Category Archives: running

implacable, delicious, beyond prediction

12-0109-train-xing-1-sm

Oh dear, Another Year

Scene: January 9th in the afternoon, Seattle, train crossing in the industrial district.
How all good things begin – with a lurch, a slightly jarring disruption of flow, noticed or unnoticed.

This morning – just about 12 months later (yes, this is one more summation in the coming deluge of perennial summations), I eclipsed 900 miles of running for the year, third best annual total since a personal record-keeping obsession began eight years ago. Maybe less of a lurch and more stubborn shamble.

Related personal facts of January 9th, each contributing to the idea of how sea changes (like the subtler, unnoticed train crossings) realign our lives each year:
1. A and I still lived on East Helen Street Seattle on January 9th (we were out hunting lampshades that day).
2. Yellow Truck was sidelined and I was truckless, as I would be for three more months, the parts for the engine rebuild on their way from Australia.
3. I had logged 14 miles of running for the year so far, and the plan was to comb Seattle street by street on my runs of 2012, like usual but more deliberately. By May, as it turned out, I was running in another country, the city of destiny – gritty, dogged old T-Town!

Hooray 2012, another good one – implacable, delicious, beyond prediction.

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old lady marsh hawk

Ran into an old lady on my run. I was standing in the road – a crushed asphalt road fronting the marsh – binoculars out, watching a shoveler cruising the reeds of the far shore.
“Can I tell you something?” she said.
“Sure you can.”
Had I ever seen a heron on the road, she asked. A big great blue heron on the road?
I knew the answer. No, I said.
“He was walking up and down,” she said. “Up by the bridge.”
By bridge she meant the wooden footbridge connecting a dirt parking lot with the stadium.
The old lady was walking with a cane, in an old parka and loose pants, a baseball cap. She was watching me out of the corner of her eye as she spoke, and also watching the marsh, relishing her story.
“Then out from under the bridge came three little ones in the water, not a feather between them.” She laughed. “And then the mother came right behind them.”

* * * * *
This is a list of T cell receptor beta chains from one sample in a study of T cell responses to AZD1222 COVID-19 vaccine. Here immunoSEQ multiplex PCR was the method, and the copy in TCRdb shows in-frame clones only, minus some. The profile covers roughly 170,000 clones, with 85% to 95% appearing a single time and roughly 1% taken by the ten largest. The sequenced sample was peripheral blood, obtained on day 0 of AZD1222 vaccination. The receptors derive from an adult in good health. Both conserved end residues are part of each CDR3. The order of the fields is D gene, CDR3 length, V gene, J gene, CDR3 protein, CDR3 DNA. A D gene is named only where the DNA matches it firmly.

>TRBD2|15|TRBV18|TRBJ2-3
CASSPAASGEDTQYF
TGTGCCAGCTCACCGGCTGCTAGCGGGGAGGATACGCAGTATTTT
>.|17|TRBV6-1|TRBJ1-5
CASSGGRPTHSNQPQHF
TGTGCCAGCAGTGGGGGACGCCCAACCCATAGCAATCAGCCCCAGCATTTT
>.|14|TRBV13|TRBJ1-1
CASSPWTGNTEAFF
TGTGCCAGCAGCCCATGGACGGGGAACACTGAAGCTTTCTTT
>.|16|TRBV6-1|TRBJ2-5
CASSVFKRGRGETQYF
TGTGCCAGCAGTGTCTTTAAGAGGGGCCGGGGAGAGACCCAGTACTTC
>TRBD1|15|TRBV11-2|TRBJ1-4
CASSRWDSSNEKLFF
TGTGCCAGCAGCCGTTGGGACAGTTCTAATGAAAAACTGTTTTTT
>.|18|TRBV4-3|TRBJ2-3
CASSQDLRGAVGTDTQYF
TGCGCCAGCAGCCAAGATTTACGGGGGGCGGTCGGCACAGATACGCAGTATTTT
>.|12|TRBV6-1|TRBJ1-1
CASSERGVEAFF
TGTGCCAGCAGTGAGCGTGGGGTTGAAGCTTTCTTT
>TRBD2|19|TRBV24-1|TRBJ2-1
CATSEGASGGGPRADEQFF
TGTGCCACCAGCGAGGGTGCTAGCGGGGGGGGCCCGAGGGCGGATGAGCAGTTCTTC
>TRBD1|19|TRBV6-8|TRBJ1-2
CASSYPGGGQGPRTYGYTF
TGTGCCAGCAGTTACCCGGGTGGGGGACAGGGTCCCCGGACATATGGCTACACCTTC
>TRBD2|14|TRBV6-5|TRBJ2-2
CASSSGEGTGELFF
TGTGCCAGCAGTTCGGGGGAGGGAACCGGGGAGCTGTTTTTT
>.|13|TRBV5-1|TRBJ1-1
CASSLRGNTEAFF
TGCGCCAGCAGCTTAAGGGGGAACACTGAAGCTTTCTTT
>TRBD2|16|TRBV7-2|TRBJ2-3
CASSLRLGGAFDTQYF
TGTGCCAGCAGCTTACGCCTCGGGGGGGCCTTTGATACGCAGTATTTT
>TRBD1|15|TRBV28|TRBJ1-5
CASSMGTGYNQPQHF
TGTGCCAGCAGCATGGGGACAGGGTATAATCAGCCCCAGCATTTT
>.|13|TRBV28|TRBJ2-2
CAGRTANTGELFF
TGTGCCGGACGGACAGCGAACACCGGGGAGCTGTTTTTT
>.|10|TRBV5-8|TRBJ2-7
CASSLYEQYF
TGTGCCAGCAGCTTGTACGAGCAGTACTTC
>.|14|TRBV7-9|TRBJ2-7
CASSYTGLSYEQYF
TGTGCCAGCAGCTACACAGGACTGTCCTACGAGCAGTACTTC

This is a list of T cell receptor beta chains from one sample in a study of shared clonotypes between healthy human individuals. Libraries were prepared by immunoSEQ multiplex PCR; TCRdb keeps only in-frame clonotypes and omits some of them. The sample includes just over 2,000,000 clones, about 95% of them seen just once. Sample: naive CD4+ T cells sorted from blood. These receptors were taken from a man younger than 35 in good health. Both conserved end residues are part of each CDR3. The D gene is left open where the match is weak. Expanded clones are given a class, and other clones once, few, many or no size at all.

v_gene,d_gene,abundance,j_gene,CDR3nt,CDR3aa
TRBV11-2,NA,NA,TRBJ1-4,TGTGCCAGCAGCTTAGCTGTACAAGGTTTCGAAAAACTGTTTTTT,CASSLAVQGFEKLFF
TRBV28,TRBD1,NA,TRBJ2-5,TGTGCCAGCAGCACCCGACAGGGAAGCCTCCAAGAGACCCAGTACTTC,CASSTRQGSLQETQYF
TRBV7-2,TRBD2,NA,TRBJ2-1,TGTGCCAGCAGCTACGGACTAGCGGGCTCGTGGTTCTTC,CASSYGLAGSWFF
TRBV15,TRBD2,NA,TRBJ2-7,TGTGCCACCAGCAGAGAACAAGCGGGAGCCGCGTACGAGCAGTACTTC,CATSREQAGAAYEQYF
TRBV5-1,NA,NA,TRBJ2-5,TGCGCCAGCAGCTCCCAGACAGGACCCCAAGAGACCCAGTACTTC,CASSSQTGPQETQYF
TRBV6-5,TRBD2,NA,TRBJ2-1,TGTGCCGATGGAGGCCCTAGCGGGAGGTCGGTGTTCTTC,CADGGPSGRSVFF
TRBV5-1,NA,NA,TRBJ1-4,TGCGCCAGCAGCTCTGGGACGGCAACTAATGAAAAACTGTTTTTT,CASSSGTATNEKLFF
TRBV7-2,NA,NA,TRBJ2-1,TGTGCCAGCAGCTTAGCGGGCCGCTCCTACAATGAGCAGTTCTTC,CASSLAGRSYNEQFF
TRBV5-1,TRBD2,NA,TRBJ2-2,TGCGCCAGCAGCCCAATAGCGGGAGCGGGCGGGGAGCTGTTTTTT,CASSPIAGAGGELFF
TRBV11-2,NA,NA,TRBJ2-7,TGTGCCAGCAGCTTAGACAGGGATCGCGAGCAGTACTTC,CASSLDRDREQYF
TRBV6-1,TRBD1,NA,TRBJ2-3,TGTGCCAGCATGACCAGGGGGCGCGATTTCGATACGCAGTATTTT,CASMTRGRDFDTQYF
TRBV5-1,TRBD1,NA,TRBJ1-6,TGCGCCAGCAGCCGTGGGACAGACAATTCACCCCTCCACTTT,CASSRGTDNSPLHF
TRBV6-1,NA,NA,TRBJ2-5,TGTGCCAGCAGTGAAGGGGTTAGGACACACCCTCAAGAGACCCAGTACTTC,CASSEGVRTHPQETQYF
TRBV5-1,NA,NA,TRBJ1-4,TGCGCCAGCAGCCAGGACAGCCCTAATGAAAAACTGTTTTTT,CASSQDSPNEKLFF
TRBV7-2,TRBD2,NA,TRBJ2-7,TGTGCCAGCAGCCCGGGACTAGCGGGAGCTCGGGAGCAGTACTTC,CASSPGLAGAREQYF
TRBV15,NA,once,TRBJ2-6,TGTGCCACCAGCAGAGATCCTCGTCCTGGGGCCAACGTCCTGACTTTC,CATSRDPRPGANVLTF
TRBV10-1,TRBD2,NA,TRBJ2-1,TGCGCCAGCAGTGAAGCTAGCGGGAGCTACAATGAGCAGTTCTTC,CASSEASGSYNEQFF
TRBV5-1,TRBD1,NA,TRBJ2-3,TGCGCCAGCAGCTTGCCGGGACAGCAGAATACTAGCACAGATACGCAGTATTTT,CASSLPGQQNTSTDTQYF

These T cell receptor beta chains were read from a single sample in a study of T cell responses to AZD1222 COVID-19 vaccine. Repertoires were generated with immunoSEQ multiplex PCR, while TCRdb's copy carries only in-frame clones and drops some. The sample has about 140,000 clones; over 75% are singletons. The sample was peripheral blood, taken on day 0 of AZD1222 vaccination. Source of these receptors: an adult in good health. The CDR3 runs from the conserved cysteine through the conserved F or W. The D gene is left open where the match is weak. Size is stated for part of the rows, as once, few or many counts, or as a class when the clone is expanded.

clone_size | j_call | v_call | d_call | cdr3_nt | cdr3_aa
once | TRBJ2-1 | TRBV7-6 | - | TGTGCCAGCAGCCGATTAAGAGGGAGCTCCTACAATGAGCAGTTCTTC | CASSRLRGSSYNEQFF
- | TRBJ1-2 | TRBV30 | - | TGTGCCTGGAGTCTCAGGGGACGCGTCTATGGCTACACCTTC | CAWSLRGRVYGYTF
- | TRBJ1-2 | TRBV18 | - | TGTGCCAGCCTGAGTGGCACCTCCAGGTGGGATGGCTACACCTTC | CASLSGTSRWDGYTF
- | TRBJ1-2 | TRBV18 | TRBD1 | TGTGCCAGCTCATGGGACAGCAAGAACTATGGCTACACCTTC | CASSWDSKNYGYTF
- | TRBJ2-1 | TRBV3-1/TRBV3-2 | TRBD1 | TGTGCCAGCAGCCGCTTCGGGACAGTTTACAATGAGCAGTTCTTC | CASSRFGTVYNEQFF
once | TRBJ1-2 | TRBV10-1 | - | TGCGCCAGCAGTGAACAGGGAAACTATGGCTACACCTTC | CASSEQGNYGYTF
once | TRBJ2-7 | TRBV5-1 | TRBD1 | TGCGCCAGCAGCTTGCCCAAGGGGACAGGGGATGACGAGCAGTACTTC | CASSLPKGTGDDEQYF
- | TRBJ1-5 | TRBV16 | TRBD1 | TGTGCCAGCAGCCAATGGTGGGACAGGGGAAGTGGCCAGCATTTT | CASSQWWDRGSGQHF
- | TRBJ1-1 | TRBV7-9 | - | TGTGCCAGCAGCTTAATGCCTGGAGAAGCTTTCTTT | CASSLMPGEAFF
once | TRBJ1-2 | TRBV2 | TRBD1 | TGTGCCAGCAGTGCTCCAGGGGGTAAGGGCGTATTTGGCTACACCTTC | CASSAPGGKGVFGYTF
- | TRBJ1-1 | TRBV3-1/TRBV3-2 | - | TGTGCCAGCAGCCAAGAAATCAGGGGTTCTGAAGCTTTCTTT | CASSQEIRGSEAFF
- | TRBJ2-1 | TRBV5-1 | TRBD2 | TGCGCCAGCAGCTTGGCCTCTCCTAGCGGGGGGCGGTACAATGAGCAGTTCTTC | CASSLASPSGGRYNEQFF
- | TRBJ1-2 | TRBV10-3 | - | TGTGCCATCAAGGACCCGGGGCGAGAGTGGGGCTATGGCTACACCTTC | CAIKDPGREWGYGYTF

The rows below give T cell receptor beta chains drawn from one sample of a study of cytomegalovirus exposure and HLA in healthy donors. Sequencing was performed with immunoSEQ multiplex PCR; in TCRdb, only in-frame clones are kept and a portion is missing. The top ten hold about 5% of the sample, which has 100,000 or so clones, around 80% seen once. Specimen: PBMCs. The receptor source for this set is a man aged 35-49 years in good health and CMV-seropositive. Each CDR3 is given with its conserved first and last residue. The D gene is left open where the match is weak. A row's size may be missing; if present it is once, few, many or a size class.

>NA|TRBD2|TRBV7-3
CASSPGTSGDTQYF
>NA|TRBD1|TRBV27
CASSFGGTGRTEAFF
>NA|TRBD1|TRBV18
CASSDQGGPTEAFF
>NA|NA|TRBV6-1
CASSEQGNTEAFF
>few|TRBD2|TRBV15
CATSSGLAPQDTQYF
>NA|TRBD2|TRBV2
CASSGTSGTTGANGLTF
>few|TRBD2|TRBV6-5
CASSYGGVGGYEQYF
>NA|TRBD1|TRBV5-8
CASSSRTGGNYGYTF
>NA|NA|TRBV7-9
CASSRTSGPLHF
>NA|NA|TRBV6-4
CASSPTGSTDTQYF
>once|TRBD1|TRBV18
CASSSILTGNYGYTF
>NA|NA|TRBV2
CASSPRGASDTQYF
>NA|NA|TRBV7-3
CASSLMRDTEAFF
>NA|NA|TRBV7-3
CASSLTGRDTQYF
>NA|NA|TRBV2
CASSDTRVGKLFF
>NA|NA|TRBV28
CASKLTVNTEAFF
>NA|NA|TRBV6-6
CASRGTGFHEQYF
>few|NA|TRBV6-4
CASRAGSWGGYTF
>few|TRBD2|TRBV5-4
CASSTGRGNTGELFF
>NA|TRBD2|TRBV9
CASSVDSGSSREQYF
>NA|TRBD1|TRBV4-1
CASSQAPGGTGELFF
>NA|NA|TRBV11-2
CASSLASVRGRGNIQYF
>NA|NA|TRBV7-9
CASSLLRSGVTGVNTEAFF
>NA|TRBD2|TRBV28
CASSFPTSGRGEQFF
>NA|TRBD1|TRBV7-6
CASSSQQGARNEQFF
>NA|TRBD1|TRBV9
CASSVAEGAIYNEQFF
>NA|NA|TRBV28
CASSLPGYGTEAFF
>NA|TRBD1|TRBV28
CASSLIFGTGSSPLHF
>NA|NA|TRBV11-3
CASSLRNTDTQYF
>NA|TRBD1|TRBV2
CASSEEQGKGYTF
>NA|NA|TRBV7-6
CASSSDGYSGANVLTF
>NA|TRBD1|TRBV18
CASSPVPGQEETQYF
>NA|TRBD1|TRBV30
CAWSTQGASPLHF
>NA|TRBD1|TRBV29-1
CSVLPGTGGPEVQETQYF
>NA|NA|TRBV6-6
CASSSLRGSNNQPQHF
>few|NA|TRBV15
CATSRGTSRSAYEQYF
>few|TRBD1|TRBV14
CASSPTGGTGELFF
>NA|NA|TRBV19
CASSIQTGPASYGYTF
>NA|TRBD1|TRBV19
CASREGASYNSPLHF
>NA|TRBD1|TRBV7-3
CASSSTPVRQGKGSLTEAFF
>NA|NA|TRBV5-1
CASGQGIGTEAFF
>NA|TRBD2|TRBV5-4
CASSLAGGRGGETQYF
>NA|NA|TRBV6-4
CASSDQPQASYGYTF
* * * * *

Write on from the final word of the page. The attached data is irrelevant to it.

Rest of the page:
I’d seen a heron many times in the marsh, I said, but nothing like that. I was thinking how birders seem to be mesmerized by herons in the same way some are by trains or tankers. The thing is just so large. Its largeness is bottomless for them. But this old lady’s story was better of course. Big birds with their tiny young are an impressive, and somewhat rare, sight.
“I’ll keep my eyes out,” I said, aware that the story was over, starting to walk again, readying to break into a run.
“Oh, it’s been a bit now. It’ll be too late,” she said, pleased.

"Can I tell you something?" she asked.

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unfamiliar haiku

unfamiliar haiku

an evening run along the hilltops of the city, familiar houses unfamiliar
the old Amazon building more like a hospital gaping for more night,
feet raw, lungs burning with the cold, shuttered fruit and teriyaki shops

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Runner’s Guide to the Galaxy, Lesson No. 28 – The Diligent Meander

1. Like with a river in a valley, how it bends oxbows, wends, never runs straight
2. How birds lift on thermals, in spirals
3. Like with witches, the way they skip a generation when they pass down their craft
4. How the flicker flies in bursts, seven wingbeats ahead, then rest, dropping torpedo-like, wings folded tight to her bones, then seven more wingbeats, rising and then rest, into the trees
5. How a sailboat tacks with the wind, moving perpendicular to the force that lifts it
6. Like with the wrought-iron fences, old and black, at the Corson Building – balled tips of the iron infill rods between posts at alternating heights – up, down, up down – A B A B A B C –  like a dance, mixing the iron into the sky
7. So with the running, the way with the schedule, you let the air in

During the week, you run hard. You run long. And then slip in some shorter runs.
Or you run short during the week before work. And then long on the weekend.
For a month, you run high mileage. Then a bit less. If you run several successive high mileage months, you have discipline and run short the next. You find your pattern. You let yourself heal despite the hunger for more miles. You are running the distance. For years. You have a good high year. Next year you back if off a little. Then surge again the next. You are heroic. More so than others. You are unquenchable. But also cagey. Fox-like, you persevere. Sometimes craving bad weather to run again, to run with the rain against your face.

You do not want a fence that is every panel the same. You do not bring the same lunch every day. The natural world does not run straight. You integrate the rest and the stillness within movement and through pain and pure joy. You are diligent. You meander. The outside air fills your lungs and lifts your feet.

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